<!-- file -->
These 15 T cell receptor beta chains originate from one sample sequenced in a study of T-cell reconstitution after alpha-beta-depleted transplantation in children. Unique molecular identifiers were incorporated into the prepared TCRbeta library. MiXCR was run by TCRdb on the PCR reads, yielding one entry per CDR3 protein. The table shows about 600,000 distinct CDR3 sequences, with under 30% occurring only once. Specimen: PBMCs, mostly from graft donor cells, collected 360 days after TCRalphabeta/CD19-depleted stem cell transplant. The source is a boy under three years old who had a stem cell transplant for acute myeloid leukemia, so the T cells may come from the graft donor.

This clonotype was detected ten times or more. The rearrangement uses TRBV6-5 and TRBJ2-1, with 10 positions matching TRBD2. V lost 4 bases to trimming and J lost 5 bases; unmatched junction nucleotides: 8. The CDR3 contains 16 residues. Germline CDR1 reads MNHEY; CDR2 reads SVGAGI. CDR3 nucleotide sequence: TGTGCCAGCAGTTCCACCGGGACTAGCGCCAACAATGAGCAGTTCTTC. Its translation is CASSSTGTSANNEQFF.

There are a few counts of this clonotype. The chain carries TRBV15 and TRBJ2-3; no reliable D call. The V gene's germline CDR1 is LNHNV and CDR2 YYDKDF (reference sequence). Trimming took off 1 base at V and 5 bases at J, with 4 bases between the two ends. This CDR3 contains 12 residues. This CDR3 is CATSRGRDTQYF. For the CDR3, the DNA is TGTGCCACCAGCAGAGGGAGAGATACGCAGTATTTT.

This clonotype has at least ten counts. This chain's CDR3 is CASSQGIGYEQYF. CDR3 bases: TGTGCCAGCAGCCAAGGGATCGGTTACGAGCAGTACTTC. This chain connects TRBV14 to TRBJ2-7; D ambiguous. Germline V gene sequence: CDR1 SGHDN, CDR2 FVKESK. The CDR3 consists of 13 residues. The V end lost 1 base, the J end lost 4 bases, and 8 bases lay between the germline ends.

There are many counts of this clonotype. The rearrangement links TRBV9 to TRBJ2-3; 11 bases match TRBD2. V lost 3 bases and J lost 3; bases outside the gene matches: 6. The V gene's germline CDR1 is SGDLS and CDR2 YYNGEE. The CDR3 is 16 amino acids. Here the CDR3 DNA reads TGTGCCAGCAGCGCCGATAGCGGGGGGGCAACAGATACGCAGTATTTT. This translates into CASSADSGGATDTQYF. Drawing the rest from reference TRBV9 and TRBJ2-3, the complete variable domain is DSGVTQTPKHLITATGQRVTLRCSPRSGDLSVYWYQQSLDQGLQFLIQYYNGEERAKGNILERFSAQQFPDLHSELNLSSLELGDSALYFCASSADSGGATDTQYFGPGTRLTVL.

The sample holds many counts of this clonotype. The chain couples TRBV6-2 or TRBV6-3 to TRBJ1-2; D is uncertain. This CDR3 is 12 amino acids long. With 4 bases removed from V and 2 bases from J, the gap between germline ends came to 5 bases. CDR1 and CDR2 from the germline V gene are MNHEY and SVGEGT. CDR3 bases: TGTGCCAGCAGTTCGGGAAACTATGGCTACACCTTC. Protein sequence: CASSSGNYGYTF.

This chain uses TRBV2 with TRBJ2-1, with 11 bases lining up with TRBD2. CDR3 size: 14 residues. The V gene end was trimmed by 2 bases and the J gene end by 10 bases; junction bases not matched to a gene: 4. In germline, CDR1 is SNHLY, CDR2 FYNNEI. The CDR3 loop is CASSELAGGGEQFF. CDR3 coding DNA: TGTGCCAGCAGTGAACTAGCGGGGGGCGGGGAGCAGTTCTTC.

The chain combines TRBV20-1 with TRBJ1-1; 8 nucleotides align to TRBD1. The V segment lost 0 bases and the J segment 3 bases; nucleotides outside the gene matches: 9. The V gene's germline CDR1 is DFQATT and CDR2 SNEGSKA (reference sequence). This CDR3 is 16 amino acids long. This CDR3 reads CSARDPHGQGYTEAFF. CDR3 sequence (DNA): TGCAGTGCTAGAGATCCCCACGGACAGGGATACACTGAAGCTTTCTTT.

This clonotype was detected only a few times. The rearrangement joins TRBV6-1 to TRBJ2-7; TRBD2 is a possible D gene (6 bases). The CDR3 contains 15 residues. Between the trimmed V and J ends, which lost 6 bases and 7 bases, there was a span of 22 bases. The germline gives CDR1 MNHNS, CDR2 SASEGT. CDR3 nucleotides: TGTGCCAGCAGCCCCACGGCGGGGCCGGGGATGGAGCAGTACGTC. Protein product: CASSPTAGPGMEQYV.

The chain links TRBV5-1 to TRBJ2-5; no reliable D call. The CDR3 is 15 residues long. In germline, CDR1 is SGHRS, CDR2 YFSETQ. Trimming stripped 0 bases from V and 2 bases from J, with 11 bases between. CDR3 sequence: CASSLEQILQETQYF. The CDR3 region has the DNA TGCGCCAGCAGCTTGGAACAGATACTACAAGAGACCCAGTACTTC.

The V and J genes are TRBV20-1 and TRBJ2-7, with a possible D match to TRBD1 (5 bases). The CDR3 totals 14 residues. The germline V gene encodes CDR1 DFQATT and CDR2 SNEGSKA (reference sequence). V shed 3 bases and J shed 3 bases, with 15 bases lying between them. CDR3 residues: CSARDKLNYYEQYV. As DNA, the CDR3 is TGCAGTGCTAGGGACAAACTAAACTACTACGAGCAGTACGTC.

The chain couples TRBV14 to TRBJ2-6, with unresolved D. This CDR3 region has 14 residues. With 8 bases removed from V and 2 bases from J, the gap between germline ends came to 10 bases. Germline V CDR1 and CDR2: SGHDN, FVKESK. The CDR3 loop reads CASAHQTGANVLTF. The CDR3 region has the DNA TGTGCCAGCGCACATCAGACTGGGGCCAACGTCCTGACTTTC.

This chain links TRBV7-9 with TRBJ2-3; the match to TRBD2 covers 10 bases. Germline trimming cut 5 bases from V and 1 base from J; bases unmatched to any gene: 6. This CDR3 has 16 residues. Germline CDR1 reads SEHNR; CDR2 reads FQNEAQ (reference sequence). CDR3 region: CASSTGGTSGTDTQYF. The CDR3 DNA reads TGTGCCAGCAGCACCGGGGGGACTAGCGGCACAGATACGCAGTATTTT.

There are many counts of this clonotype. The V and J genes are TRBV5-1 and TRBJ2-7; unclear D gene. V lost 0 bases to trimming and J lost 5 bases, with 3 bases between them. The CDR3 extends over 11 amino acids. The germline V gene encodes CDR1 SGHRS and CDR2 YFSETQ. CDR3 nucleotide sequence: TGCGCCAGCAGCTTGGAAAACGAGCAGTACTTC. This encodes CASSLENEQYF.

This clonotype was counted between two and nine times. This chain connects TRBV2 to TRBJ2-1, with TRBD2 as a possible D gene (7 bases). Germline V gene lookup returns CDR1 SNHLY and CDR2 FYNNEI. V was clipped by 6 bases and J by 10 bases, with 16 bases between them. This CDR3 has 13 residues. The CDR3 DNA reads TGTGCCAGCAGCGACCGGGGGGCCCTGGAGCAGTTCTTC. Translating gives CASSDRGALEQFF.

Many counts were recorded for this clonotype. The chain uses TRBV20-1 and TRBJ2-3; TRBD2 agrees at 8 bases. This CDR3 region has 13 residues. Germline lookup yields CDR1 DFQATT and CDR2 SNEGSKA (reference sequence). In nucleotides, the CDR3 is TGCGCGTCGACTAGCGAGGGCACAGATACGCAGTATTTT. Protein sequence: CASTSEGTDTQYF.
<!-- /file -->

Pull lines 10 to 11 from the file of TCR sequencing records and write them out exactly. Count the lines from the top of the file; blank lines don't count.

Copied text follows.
The chain links TRBV5-1 to TRBJ2-5; no reliable D call. The CDR3 is 15 residues long. In germline, CDR1 is SGHRS, CDR2 YFSETQ. Trimming stripped 0 bases from V and 2 bases from J, with 11 bases between. CDR3 sequence: CASSLEQILQETQYF. The CDR3 region has the DNA TGCGCCAGCAGCTTGGAACAGATACTACAAGAGACCCAGTACTTC.

The V and J genes are TRBV20-1 and TRBJ2-7, with a possible D match to TRBD1 (5 bases). The CDR3 totals 14 residues. The germline V gene encodes CDR1 DFQATT and CDR2 SNEGSKA (reference sequence). V shed 3 bases and J shed 3 bases, with 15 bases lying between them. CDR3 residues: CSARDKLNYYEQYV. As DNA, the CDR3 is TGCAGTGCTAGGGACAAACTAAACTACTACGAGCAGTACGTC.